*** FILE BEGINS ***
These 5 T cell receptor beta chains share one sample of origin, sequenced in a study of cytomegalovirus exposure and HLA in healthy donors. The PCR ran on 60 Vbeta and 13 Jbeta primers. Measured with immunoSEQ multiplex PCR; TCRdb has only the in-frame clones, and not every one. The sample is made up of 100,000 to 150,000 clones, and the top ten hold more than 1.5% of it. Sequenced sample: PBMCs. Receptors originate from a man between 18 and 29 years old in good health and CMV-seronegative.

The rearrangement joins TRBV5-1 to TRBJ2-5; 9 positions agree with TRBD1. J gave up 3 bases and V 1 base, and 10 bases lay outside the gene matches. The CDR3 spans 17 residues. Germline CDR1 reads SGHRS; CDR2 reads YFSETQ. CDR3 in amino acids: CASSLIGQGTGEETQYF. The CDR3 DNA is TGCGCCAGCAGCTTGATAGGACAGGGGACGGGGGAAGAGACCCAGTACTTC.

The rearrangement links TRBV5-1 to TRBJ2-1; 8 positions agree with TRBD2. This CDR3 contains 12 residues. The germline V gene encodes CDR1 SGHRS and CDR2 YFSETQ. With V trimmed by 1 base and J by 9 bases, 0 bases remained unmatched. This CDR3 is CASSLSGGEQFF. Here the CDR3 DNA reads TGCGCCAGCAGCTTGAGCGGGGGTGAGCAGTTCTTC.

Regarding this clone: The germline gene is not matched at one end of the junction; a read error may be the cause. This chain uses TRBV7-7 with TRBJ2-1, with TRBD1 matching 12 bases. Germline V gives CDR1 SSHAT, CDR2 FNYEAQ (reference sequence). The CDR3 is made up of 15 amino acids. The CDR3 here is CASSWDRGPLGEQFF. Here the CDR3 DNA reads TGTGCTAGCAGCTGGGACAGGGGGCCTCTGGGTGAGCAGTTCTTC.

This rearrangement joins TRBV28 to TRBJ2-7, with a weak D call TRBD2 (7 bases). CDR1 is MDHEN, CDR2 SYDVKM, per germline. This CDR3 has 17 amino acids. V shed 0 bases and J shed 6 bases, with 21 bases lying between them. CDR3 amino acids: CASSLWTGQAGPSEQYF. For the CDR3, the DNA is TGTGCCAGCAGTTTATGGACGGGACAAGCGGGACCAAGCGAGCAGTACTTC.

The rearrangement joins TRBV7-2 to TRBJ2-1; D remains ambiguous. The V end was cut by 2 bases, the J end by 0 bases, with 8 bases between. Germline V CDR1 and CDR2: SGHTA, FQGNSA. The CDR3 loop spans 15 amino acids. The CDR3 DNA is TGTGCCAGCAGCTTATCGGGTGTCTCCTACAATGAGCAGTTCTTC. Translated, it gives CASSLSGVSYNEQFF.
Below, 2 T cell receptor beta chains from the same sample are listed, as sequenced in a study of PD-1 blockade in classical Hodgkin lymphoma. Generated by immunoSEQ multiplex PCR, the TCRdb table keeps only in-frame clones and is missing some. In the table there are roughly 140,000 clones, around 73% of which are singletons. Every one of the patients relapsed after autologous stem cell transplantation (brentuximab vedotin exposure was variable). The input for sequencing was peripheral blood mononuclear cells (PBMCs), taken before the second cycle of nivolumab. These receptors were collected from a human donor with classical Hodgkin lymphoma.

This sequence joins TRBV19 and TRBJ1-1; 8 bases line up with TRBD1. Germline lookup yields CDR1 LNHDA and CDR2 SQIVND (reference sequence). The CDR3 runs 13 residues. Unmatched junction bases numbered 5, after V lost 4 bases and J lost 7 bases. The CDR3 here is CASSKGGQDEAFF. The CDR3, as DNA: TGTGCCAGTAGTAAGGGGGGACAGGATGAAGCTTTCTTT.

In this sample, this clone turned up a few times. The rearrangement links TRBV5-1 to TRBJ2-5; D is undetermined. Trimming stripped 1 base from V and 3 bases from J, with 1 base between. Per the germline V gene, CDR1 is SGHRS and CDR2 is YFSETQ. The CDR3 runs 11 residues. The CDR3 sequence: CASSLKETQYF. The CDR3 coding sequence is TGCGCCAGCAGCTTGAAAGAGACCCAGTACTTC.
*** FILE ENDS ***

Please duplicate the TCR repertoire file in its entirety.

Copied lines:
These 5 T cell receptor beta chains share one sample of origin, sequenced in a study of cytomegalovirus exposure and HLA in healthy donors. The PCR ran on 60 Vbeta and 13 Jbeta primers. Measured with immunoSEQ multiplex PCR; TCRdb has only the in-frame clones, and not every one. The sample is made up of 100,000 to 150,000 clones, and the top ten hold more than 1.5% of it. Sequenced sample: PBMCs. Receptors originate from a man between 18 and 29 years old in good health and CMV-seronegative.

The rearrangement joins TRBV5-1 to TRBJ2-5; 9 positions agree with TRBD1. J gave up 3 bases and V 1 base, and 10 bases lay outside the gene matches. The CDR3 spans 17 residues. Germline CDR1 reads SGHRS; CDR2 reads YFSETQ. CDR3 in amino acids: CASSLIGQGTGEETQYF. The CDR3 DNA is TGCGCCAGCAGCTTGATAGGACAGGGGACGGGGGAAGAGACCCAGTACTTC.

The rearrangement links TRBV5-1 to TRBJ2-1; 8 positions agree with TRBD2. This CDR3 contains 12 residues. The germline V gene encodes CDR1 SGHRS and CDR2 YFSETQ. With V trimmed by 1 base and J by 9 bases, 0 bases remained unmatched. This CDR3 is CASSLSGGEQFF. Here the CDR3 DNA reads TGCGCCAGCAGCTTGAGCGGGGGTGAGCAGTTCTTC.

Regarding this clone: The germline gene is not matched at one end of the junction; a read error may be the cause. This chain uses TRBV7-7 with TRBJ2-1, with TRBD1 matching 12 bases. Germline V gives CDR1 SSHAT, CDR2 FNYEAQ (reference sequence). The CDR3 is made up of 15 amino acids. The CDR3 here is CASSWDRGPLGEQFF. Here the CDR3 DNA reads TGTGCTAGCAGCTGGGACAGGGGGCCTCTGGGTGAGCAGTTCTTC.

This rearrangement joins TRBV28 to TRBJ2-7, with a weak D call TRBD2 (7 bases). CDR1 is MDHEN, CDR2 SYDVKM, per germline. This CDR3 has 17 amino acids. V shed 0 bases and J shed 6 bases, with 21 bases lying between them. CDR3 amino acids: CASSLWTGQAGPSEQYF. For the CDR3, the DNA is TGTGCCAGCAGTTTATGGACGGGACAAGCGGGACCAAGCGAGCAGTACTTC.

The rearrangement joins TRBV7-2 to TRBJ2-1; D remains ambiguous. The V end was cut by 2 bases, the J end by 0 bases, with 8 bases between. Germline V CDR1 and CDR2: SGHTA, FQGNSA. The CDR3 loop spans 15 amino acids. The CDR3 DNA is TGTGCCAGCAGCTTATCGGGTGTCTCCTACAATGAGCAGTTCTTC. Translated, it gives CASSLSGVSYNEQFF.
Below, 2 T cell receptor beta chains from the same sample are listed, as sequenced in a study of PD-1 blockade in classical Hodgkin lymphoma. Generated by immunoSEQ multiplex PCR, the TCRdb table keeps only in-frame clones and is missing some. In the table there are roughly 140,000 clones, around 73% of which are singletons. Every one of the patients relapsed after autologous stem cell transplantation (brentuximab vedotin exposure was variable). The input for sequencing was peripheral blood mononuclear cells (PBMCs), taken before the second cycle of nivolumab. These receptors were collected from a human donor with classical Hodgkin lymphoma.

This sequence joins TRBV19 and TRBJ1-1; 8 bases line up with TRBD1. Germline lookup yields CDR1 LNHDA and CDR2 SQIVND (reference sequence). The CDR3 runs 13 residues. Unmatched junction bases numbered 5, after V lost 4 bases and J lost 7 bases. The CDR3 here is CASSKGGQDEAFF. The CDR3, as DNA: TGTGCCAGTAGTAAGGGGGGACAGGATGAAGCTTTCTTT.

In this sample, this clone turned up a few times. The rearrangement links TRBV5-1 to TRBJ2-5; D is undetermined. Trimming stripped 1 base from V and 3 bases from J, with 1 base between. Per the germline V gene, CDR1 is SGHRS and CDR2 is YFSETQ. The CDR3 runs 11 residues. The CDR3 sequence: CASSLKETQYF. The CDR3 coding sequence is TGCGCCAGCAGCTTGAAAGAGACCCAGTACTTC.